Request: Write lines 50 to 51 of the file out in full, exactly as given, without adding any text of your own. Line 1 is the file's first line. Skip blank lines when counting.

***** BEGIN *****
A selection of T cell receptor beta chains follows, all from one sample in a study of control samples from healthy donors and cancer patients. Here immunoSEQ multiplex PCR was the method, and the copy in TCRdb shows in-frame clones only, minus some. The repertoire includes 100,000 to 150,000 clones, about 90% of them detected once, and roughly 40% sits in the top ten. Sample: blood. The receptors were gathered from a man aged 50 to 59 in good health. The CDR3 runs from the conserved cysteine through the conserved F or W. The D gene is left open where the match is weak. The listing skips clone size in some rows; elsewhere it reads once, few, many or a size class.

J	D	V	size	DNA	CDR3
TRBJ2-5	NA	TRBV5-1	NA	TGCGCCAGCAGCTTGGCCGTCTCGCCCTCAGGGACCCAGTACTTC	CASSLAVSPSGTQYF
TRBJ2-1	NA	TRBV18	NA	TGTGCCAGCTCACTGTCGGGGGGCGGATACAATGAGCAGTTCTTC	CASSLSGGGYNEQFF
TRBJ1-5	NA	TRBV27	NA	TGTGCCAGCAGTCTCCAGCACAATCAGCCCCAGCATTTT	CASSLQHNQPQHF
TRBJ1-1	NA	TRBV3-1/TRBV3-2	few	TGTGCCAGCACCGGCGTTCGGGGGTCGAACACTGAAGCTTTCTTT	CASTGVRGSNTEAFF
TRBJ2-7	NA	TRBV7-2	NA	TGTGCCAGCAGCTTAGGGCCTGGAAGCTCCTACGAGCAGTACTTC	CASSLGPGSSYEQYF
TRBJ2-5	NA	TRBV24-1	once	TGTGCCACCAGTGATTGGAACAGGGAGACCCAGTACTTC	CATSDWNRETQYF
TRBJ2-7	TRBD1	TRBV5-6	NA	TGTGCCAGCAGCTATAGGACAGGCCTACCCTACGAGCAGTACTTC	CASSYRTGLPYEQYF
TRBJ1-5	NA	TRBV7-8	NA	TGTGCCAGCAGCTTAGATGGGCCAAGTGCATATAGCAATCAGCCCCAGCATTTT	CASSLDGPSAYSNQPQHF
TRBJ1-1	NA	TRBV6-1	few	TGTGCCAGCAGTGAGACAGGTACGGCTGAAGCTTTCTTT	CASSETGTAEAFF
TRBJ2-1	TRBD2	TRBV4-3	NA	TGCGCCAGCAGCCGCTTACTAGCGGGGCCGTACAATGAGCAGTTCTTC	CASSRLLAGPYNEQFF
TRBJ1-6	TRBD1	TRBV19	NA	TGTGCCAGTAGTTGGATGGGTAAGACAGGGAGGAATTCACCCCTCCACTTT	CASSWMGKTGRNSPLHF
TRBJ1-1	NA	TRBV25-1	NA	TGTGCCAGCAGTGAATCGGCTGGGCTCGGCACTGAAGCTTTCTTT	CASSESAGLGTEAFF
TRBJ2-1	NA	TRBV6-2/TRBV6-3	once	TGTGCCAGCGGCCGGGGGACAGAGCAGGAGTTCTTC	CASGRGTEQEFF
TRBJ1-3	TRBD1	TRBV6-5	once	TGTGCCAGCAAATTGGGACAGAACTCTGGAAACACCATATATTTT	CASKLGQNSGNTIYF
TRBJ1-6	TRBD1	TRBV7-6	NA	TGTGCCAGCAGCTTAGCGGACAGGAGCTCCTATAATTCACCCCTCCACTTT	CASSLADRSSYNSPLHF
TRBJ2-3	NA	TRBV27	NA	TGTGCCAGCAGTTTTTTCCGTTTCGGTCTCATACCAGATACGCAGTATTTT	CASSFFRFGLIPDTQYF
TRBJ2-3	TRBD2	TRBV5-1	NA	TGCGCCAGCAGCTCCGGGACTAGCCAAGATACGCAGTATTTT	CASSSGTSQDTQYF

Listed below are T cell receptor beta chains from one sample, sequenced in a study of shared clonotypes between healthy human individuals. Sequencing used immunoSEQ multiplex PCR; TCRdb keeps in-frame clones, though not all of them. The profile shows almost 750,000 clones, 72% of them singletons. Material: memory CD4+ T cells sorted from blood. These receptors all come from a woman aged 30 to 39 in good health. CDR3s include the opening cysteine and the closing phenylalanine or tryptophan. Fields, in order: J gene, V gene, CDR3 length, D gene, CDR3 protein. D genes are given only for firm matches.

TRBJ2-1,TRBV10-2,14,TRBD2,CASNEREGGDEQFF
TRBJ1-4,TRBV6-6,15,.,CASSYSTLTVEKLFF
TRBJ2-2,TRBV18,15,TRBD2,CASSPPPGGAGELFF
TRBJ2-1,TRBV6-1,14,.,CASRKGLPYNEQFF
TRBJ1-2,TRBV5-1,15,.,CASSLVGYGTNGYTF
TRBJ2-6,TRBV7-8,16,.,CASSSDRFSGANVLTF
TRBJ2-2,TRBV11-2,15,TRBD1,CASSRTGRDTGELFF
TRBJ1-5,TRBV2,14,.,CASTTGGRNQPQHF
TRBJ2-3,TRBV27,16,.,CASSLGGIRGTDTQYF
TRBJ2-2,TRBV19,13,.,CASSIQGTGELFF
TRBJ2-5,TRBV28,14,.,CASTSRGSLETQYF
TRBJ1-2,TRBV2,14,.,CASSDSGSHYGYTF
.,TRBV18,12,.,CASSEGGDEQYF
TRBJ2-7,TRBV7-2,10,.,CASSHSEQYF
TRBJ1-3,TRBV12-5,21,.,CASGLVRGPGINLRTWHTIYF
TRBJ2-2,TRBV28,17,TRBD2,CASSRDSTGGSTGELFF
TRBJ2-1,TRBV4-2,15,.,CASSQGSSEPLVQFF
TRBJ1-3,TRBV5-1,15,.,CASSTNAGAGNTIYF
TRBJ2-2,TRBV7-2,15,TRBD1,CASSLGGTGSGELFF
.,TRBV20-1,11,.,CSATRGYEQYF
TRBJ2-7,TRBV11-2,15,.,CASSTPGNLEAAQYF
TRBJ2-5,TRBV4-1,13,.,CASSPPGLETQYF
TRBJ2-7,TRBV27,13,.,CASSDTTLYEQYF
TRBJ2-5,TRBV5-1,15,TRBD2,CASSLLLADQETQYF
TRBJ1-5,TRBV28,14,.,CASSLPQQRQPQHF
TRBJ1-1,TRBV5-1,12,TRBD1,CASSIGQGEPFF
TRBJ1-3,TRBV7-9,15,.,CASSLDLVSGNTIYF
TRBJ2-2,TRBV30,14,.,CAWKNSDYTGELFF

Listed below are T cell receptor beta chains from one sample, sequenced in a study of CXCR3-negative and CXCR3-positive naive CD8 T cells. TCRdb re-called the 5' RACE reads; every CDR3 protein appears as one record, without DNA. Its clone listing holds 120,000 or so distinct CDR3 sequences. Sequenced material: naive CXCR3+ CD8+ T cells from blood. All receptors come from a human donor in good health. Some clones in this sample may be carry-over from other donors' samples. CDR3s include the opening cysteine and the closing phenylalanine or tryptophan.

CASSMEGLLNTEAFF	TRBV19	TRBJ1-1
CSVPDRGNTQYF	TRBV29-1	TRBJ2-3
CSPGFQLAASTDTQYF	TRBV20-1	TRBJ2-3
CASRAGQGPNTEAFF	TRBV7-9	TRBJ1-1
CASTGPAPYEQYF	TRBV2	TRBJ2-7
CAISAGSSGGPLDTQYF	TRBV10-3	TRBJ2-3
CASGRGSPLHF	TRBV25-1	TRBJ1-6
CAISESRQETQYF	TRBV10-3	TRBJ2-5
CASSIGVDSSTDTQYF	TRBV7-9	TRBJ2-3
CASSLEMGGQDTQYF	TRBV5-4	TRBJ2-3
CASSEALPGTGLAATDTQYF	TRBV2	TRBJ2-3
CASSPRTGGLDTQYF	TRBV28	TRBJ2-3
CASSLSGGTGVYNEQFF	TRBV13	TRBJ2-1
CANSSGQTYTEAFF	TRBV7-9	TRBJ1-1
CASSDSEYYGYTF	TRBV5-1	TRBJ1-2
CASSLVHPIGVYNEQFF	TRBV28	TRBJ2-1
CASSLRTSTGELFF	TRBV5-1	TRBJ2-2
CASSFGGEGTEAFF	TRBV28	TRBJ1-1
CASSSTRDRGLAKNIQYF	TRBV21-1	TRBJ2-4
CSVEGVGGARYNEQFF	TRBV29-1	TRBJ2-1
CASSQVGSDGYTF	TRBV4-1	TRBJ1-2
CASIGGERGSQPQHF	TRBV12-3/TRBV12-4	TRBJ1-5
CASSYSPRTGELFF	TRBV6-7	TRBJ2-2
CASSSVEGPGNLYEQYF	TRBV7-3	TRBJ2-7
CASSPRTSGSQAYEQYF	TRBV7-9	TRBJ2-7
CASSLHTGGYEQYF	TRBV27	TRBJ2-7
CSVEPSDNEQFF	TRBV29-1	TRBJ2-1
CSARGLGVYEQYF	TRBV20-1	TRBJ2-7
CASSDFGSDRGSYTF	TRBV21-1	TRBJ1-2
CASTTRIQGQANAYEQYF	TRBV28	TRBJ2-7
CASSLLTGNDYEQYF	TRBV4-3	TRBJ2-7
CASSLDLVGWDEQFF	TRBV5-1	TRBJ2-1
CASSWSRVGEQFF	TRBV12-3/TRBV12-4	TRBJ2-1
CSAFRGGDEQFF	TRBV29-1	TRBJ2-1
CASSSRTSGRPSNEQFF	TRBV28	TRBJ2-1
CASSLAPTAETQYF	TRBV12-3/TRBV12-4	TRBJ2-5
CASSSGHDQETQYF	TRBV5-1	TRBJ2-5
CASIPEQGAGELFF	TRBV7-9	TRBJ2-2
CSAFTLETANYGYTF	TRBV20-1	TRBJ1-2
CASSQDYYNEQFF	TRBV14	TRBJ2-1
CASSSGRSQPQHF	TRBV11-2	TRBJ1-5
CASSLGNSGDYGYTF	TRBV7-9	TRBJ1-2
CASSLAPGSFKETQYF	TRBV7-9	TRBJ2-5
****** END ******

CASSMEGLLNTEAFF	TRBV19	TRBJ1-1
CSVPDRGNTQYF	TRBV29-1	TRBJ2-3